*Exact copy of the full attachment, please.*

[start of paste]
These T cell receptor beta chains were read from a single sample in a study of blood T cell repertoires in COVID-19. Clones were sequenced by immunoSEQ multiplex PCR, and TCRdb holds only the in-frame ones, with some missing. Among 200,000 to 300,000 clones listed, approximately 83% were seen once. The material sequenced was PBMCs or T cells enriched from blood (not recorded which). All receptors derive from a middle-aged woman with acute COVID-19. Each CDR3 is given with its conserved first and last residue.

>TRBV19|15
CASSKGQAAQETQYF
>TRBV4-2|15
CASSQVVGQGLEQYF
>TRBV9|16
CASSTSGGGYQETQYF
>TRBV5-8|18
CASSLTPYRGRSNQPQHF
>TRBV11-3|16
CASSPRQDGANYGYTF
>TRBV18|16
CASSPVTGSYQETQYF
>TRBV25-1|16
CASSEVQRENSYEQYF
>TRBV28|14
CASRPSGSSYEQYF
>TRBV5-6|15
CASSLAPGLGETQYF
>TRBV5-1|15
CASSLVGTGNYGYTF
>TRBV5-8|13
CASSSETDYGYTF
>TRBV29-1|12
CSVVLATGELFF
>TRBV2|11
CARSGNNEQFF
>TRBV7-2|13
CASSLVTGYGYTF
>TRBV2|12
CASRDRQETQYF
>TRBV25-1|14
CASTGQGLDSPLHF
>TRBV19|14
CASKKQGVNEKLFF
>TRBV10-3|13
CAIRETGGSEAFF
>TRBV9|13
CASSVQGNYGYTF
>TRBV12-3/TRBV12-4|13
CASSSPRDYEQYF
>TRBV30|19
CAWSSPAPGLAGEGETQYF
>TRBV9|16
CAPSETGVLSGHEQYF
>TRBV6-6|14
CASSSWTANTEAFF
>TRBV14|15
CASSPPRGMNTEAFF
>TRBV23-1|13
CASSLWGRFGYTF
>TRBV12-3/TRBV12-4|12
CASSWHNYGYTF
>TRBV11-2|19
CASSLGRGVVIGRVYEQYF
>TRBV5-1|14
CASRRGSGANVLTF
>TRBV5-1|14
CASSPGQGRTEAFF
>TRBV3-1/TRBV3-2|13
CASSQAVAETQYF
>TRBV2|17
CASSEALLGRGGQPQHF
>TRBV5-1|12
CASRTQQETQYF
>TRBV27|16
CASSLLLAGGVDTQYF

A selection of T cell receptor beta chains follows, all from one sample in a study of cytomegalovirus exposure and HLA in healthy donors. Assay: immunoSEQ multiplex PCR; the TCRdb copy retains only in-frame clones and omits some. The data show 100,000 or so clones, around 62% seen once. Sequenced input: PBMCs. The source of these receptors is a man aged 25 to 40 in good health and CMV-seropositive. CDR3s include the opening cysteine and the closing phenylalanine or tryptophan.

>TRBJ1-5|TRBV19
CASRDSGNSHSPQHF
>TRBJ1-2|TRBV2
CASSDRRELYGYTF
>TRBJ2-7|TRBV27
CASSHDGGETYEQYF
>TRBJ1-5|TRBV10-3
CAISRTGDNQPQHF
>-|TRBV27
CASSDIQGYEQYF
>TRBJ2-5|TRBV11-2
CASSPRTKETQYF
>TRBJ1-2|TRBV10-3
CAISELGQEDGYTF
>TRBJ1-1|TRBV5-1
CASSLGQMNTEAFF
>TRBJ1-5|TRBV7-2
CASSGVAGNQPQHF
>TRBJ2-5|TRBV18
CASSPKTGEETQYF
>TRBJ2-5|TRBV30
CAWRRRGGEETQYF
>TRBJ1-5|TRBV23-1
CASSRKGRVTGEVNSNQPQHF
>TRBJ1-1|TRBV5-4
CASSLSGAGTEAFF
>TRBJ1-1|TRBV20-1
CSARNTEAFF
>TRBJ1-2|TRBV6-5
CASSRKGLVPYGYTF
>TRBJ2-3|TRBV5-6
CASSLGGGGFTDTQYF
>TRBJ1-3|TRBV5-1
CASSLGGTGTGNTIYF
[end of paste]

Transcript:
These T cell receptor beta chains were read from a single sample in a study of blood T cell repertoires in COVID-19. Clones were sequenced by immunoSEQ multiplex PCR, and TCRdb holds only the in-frame ones, with some missing. Among 200,000 to 300,000 clones listed, approximately 83% were seen once. The material sequenced was PBMCs or T cells enriched from blood (not recorded which). All receptors derive from a middle-aged woman with acute COVID-19. Each CDR3 is given with its conserved first and last residue.

>TRBV19|15
CASSKGQAAQETQYF
>TRBV4-2|15
CASSQVVGQGLEQYF
>TRBV9|16
CASSTSGGGYQETQYF
>TRBV5-8|18
CASSLTPYRGRSNQPQHF
>TRBV11-3|16
CASSPRQDGANYGYTF
>TRBV18|16
CASSPVTGSYQETQYF
>TRBV25-1|16
CASSEVQRENSYEQYF
>TRBV28|14
CASRPSGSSYEQYF
>TRBV5-6|15
CASSLAPGLGETQYF
>TRBV5-1|15
CASSLVGTGNYGYTF
>TRBV5-8|13
CASSSETDYGYTF
>TRBV29-1|12
CSVVLATGELFF
>TRBV2|11
CARSGNNEQFF
>TRBV7-2|13
CASSLVTGYGYTF
>TRBV2|12
CASRDRQETQYF
>TRBV25-1|14
CASTGQGLDSPLHF
>TRBV19|14
CASKKQGVNEKLFF
>TRBV10-3|13
CAIRETGGSEAFF
>TRBV9|13
CASSVQGNYGYTF
>TRBV12-3/TRBV12-4|13
CASSSPRDYEQYF
>TRBV30|19
CAWSSPAPGLAGEGETQYF
>TRBV9|16
CAPSETGVLSGHEQYF
>TRBV6-6|14
CASSSWTANTEAFF
>TRBV14|15
CASSPPRGMNTEAFF
>TRBV23-1|13
CASSLWGRFGYTF
>TRBV12-3/TRBV12-4|12
CASSWHNYGYTF
>TRBV11-2|19
CASSLGRGVVIGRVYEQYF
>TRBV5-1|14
CASRRGSGANVLTF
>TRBV5-1|14
CASSPGQGRTEAFF
>TRBV3-1/TRBV3-2|13
CASSQAVAETQYF
>TRBV2|17
CASSEALLGRGGQPQHF
>TRBV5-1|12
CASRTQQETQYF
>TRBV27|16
CASSLLLAGGVDTQYF

A selection of T cell receptor beta chains follows, all from one sample in a study of cytomegalovirus exposure and HLA in healthy donors. Assay: immunoSEQ multiplex PCR; the TCRdb copy retains only in-frame clones and omits some. The data show 100,000 or so clones, around 62% seen once. Sequenced input: PBMCs. The source of these receptors is a man aged 25 to 40 in good health and CMV-seropositive. CDR3s include the opening cysteine and the closing phenylalanine or tryptophan.

>TRBJ1-5|TRBV19
CASRDSGNSHSPQHF
>TRBJ1-2|TRBV2
CASSDRRELYGYTF
>TRBJ2-7|TRBV27
CASSHDGGETYEQYF
>TRBJ1-5|TRBV10-3
CAISRTGDNQPQHF
>-|TRBV27
CASSDIQGYEQYF
>TRBJ2-5|TRBV11-2
CASSPRTKETQYF
>TRBJ1-2|TRBV10-3
CAISELGQEDGYTF
>TRBJ1-1|TRBV5-1
CASSLGQMNTEAFF
>TRBJ1-5|TRBV7-2
CASSGVAGNQPQHF
>TRBJ2-5|TRBV18
CASSPKTGEETQYF
>TRBJ2-5|TRBV30
CAWRRRGGEETQYF
>TRBJ1-5|TRBV23-1
CASSRKGRVTGEVNSNQPQHF
>TRBJ1-1|TRBV5-4
CASSLSGAGTEAFF
>TRBJ1-1|TRBV20-1
CSARNTEAFF
>TRBJ1-2|TRBV6-5
CASSRKGLVPYGYTF
>TRBJ2-3|TRBV5-6
CASSLGGGGFTDTQYF
>TRBJ1-3|TRBV5-1
CASSLGGTGTGNTIYF